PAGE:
May 16, 2012
Summer work attire: flip-flops, tube tops and Speedos, oh my
With so much rain and gray all fall and winter, an early spate of sun and warmth is all we need around here to go a little crazy.
You know what I mean: Shorts as soon as the temperature hits 60 degrees; Seattle beaches blanketed with stripped-down bodies desperate to soak up the elusive Vitamin D, Puget Sound winds and icy water be damned.
Whether you're working or job searching, be forewarned: Some clothing trends are best avoided no matter how beautiful a summer we have.
Because we're so unused to sun, the potential for a workplace fashion faux pas here is high. Some things are appropriate for off hours, but not for work.
Case study: Around the corner from me lives an elderly gentleman who loves to tend to his perfectly manicured lawn in nothing more than a teeny-tiny electric-blue Speedo. As long as the sun is out, it seems no temperature is too cool for him to slip into his little suit and move about his corner lot, bending over weeds and clipping away.
This is a slightly shocking, if iconic, image no matter how many times the neighbors see it. But the guy is retired, and is on his own property, and therefore his Speedo is OK.
Compare this to an employee I know who favors neon-colored tube tops, her midriff dangerously close to sneaking out, in a semi-professional dress-code atmosphere. That employee was recently fired, actually. Not for the tube tops alone, I'm sure, but you never know.
Dress codes vary from one workplace to the next. But some general guidelines apply to most everyone, unless you work from home or that super-laid-back vegan coffee shop.
Flip-flops: Almost never appropriate. In fact, this "shoe" was voted the No. 1 "don't" of summer work attire by employees last year.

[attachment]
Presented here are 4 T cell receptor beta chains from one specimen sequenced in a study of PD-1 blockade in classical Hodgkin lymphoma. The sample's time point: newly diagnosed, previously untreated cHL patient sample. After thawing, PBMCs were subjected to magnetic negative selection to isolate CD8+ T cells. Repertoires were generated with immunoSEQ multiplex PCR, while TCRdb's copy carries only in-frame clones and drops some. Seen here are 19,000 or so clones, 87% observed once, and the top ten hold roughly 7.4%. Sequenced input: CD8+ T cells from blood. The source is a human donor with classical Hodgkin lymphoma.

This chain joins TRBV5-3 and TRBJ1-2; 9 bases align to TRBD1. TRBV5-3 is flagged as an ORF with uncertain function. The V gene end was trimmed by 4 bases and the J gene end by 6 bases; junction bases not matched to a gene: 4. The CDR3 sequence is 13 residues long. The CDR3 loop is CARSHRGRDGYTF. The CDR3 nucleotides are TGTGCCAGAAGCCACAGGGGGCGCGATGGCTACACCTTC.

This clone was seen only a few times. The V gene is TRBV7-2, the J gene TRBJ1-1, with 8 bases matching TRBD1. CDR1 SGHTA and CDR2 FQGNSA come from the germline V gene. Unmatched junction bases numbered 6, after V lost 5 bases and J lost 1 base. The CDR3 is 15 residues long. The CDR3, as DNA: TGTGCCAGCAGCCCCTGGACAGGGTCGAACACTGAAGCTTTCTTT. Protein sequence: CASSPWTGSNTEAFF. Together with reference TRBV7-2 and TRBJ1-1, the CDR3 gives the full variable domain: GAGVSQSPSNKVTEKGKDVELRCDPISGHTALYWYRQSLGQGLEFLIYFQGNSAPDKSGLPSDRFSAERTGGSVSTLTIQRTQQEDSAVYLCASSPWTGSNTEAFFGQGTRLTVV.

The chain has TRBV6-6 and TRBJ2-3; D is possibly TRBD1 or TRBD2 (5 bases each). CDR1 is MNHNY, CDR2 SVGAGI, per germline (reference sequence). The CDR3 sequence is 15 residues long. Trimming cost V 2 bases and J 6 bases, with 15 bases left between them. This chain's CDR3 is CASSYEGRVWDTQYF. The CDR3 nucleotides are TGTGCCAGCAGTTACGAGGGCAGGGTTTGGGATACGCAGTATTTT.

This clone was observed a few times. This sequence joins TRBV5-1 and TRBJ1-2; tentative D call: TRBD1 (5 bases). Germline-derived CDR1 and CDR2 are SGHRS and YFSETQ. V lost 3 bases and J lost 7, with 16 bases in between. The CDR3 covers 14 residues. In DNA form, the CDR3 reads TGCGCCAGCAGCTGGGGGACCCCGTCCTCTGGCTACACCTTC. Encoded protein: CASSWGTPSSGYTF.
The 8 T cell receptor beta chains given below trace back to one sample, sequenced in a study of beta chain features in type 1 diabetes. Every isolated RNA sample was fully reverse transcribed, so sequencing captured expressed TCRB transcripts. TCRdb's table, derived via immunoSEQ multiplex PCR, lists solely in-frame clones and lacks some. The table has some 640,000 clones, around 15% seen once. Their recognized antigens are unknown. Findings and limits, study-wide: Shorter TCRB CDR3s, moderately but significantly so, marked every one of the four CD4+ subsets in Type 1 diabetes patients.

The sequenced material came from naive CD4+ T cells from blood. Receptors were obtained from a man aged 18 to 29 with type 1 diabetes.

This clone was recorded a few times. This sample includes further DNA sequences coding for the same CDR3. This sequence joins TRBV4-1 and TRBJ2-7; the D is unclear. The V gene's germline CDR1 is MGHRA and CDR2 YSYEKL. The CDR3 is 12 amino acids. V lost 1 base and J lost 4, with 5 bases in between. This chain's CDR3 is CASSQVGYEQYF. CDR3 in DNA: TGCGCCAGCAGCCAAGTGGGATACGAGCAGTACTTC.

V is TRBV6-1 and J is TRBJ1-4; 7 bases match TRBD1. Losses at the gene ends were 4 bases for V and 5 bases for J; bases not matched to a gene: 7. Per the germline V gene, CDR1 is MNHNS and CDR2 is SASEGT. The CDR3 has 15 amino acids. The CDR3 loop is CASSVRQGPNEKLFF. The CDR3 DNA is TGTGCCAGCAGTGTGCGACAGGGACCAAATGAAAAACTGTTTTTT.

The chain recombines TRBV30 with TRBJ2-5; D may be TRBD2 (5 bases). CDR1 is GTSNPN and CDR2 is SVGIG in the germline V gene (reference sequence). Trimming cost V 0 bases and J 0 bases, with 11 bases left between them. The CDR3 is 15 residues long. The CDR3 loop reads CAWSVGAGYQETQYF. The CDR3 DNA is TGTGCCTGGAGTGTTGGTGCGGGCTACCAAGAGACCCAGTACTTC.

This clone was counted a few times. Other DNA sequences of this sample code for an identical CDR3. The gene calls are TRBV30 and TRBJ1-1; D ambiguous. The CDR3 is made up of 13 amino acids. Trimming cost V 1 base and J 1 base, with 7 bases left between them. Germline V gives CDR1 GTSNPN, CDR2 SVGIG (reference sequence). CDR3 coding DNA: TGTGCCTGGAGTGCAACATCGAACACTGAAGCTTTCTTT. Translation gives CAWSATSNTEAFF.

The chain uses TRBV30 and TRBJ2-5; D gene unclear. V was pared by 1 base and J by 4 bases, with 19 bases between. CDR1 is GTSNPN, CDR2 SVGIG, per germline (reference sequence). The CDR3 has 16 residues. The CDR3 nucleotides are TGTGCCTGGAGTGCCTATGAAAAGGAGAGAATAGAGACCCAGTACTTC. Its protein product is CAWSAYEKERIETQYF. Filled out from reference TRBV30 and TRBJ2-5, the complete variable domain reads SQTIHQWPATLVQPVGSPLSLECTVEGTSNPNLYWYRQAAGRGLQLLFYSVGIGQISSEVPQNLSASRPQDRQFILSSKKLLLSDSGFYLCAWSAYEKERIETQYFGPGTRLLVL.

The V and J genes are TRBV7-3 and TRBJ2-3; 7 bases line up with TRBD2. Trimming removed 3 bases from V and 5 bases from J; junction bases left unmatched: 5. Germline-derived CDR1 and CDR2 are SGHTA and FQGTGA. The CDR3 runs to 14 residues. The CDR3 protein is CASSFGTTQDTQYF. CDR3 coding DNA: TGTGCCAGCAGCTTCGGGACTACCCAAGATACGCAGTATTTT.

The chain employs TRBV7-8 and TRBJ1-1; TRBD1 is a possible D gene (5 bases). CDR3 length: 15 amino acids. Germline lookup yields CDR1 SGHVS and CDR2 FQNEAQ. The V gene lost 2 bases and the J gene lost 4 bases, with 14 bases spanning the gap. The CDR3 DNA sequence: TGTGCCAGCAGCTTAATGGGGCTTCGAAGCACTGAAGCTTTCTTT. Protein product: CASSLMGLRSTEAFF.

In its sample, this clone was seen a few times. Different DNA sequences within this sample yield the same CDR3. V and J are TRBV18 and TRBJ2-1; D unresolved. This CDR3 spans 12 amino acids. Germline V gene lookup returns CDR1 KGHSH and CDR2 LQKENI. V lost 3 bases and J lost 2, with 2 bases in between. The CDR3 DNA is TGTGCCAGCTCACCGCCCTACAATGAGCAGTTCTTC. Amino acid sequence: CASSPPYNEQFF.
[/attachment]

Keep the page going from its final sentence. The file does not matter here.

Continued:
Northern exposure: Tight miniskirts along with too-short shorts (men or women) fall into this category. What's OK for the gym is generally not what you want to show to your cubicle mate. Mid-thigh or lower, as opposed to a just-under-the-behind hemline, will be much appreciated by those you work with.
Athletic wear: Obviously, if you work at a gym, you'll be right at home. But for most professions, yoga pants, stretchy tanks and sloppy sweat shorts are a solid no. As Nike doesn't say: Just don't do it.
Victoria's secret: Bra straps or underwear peeking out (or visible through your clothing) are never appropriate. Keep your lacy underthings and manly Calvins to yourself.
Gray areas: Many of the wardrobe pitfalls can be found here, and the answer depends on how conservative your workplace and industry are.
• In some places, open-toe shoes of any kind are too casual. Make sure that the shoe is appropriate, that it is not a flip-flop and that the parts of the foot that are visible are clean and tidy.
• Strapless tops can be OK in a professional day dress or tailored blouse, especially with a sweater on top. Casual cotton tank tops are bad. Men should avoid any strapless shirts unless working on the docks unloading cargo.
• Shorts? It depends. If they're appropriate for your workplace, make them tailored (no jean shorts) and follow length guidelines above. Make sure the length stays acceptable even as you sit.
• T-shirts and polos: You'll know if this flies in your workplace by looking to others. If it's a yes, make sure they fit well, are not sloppy or wrinkled and do not exhibit any juvenile or offensive slogans, beer brands, profanity, your college passion for AC/DC, nudity or holes.
Finally, when trying to figure out whether something is appropriate, ask yourself: What do others in my industry wear? How conservative is my workplace? How will I be perceived by my co-workers, bosses and clients if I wear this?
When in doubt, set it aside for the weekend.
Karen Burns is the author of The Amazing Adventures of Working Girl, a career guide based on her 59 jobs over 40 years in 22 cities.
Lisa Quast is a certified career coach, mentor, business consultant, former corporate executive and author based in the Seattle area.
Randy Woods writes about job-search tools, networking techniques and other tips to help you land your dream job.
Matt Youngquist is the president of Career Horizons, a career counseling firm.
Natalie Singer is a Seattle writer, editor and small-business owner.
Michelle Goodman is the author of "My So-Called Freelance Life" and "The Anti 9-to-5 Guide."
Paul Anderson helps professionals in transition find their desired employment.
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